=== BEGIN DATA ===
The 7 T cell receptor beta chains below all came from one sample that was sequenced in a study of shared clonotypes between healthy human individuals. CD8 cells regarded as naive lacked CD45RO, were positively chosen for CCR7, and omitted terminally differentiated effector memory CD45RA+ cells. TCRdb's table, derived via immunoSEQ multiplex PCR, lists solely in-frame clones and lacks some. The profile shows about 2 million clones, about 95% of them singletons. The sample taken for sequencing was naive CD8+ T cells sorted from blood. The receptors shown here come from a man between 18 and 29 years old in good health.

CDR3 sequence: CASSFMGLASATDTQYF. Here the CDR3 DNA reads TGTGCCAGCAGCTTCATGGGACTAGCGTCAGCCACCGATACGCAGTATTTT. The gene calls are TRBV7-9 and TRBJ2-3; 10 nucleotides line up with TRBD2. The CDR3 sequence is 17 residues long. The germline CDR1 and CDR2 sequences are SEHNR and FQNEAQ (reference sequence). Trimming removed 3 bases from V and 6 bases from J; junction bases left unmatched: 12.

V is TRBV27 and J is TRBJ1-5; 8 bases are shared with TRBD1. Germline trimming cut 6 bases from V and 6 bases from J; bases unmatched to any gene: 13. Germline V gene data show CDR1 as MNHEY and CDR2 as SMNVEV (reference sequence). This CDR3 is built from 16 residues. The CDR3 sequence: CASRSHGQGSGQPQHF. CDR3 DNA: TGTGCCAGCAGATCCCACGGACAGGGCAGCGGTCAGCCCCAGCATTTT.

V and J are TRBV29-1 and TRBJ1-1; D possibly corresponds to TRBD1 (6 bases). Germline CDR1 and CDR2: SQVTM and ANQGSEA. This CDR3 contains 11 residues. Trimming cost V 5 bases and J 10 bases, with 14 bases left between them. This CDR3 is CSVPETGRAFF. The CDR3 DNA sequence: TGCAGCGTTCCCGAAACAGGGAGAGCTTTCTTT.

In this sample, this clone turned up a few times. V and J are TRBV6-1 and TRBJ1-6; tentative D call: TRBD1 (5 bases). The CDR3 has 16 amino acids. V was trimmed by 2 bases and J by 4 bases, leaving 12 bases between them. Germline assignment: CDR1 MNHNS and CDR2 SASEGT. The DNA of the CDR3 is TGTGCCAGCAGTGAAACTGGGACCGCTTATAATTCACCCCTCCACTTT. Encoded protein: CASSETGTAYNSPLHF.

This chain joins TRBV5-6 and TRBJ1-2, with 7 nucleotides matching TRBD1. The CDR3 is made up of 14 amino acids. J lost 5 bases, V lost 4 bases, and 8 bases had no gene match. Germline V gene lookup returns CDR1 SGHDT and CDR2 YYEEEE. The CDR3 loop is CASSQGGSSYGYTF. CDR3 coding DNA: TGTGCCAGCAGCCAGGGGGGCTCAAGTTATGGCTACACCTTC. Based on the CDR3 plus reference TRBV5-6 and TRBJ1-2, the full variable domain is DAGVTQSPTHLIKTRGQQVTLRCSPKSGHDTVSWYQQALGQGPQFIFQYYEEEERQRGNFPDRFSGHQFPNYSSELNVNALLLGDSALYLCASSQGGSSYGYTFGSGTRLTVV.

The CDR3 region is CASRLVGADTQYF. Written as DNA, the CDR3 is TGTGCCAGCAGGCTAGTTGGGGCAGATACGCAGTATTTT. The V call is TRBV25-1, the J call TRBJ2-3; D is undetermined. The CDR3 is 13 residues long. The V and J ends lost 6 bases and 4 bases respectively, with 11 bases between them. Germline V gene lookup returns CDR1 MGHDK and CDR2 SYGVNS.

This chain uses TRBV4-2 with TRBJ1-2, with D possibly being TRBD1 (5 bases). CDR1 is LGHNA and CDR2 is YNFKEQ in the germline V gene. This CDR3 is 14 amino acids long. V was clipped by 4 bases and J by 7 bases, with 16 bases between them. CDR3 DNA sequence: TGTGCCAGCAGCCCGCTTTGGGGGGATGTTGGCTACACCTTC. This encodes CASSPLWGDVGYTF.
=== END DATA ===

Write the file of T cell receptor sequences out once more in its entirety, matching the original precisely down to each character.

The 7 T cell receptor beta chains below all came from one sample that was sequenced in a study of shared clonotypes between healthy human individuals. CD8 cells regarded as naive lacked CD45RO, were positively chosen for CCR7, and omitted terminally differentiated effector memory CD45RA+ cells. TCRdb's table, derived via immunoSEQ multiplex PCR, lists solely in-frame clones and lacks some. The profile shows about 2 million clones, about 95% of them singletons. The sample taken for sequencing was naive CD8+ T cells sorted from blood. The receptors shown here come from a man between 18 and 29 years old in good health.

CDR3 sequence: CASSFMGLASATDTQYF. Here the CDR3 DNA reads TGTGCCAGCAGCTTCATGGGACTAGCGTCAGCCACCGATACGCAGTATTTT. The gene calls are TRBV7-9 and TRBJ2-3; 10 nucleotides line up with TRBD2. The CDR3 sequence is 17 residues long. The germline CDR1 and CDR2 sequences are SEHNR and FQNEAQ (reference sequence). Trimming removed 3 bases from V and 6 bases from J; junction bases left unmatched: 12.

V is TRBV27 and J is TRBJ1-5; 8 bases are shared with TRBD1. Germline trimming cut 6 bases from V and 6 bases from J; bases unmatched to any gene: 13. Germline V gene data show CDR1 as MNHEY and CDR2 as SMNVEV (reference sequence). This CDR3 is built from 16 residues. The CDR3 sequence: CASRSHGQGSGQPQHF. CDR3 DNA: TGTGCCAGCAGATCCCACGGACAGGGCAGCGGTCAGCCCCAGCATTTT.

V and J are TRBV29-1 and TRBJ1-1; D possibly corresponds to TRBD1 (6 bases). Germline CDR1 and CDR2: SQVTM and ANQGSEA. This CDR3 contains 11 residues. Trimming cost V 5 bases and J 10 bases, with 14 bases left between them. This CDR3 is CSVPETGRAFF. The CDR3 DNA sequence: TGCAGCGTTCCCGAAACAGGGAGAGCTTTCTTT.

In this sample, this clone turned up a few times. V and J are TRBV6-1 and TRBJ1-6; tentative D call: TRBD1 (5 bases). The CDR3 has 16 amino acids. V was trimmed by 2 bases and J by 4 bases, leaving 12 bases between them. Germline assignment: CDR1 MNHNS and CDR2 SASEGT. The DNA of the CDR3 is TGTGCCAGCAGTGAAACTGGGACCGCTTATAATTCACCCCTCCACTTT. Encoded protein: CASSETGTAYNSPLHF.

This chain joins TRBV5-6 and TRBJ1-2, with 7 nucleotides matching TRBD1. The CDR3 is made up of 14 amino acids. J lost 5 bases, V lost 4 bases, and 8 bases had no gene match. Germline V gene lookup returns CDR1 SGHDT and CDR2 YYEEEE. The CDR3 loop is CASSQGGSSYGYTF. CDR3 coding DNA: TGTGCCAGCAGCCAGGGGGGCTCAAGTTATGGCTACACCTTC. Based on the CDR3 plus reference TRBV5-6 and TRBJ1-2, the full variable domain is DAGVTQSPTHLIKTRGQQVTLRCSPKSGHDTVSWYQQALGQGPQFIFQYYEEEERQRGNFPDRFSGHQFPNYSSELNVNALLLGDSALYLCASSQGGSSYGYTFGSGTRLTVV.

The CDR3 region is CASRLVGADTQYF. Written as DNA, the CDR3 is TGTGCCAGCAGGCTAGTTGGGGCAGATACGCAGTATTTT. The V call is TRBV25-1, the J call TRBJ2-3; D is undetermined. The CDR3 is 13 residues long. The V and J ends lost 6 bases and 4 bases respectively, with 11 bases between them. Germline V gene lookup returns CDR1 MGHDK and CDR2 SYGVNS.

This chain uses TRBV4-2 with TRBJ1-2, with D possibly being TRBD1 (5 bases). CDR1 is LGHNA and CDR2 is YNFKEQ in the germline V gene. This CDR3 is 14 amino acids long. V was clipped by 4 bases and J by 7 bases, with 16 bases between them. CDR3 DNA sequence: TGTGCCAGCAGCCCGCTTTGGGGGGATGTTGGCTACACCTTC. This encodes CASSPLWGDVGYTF.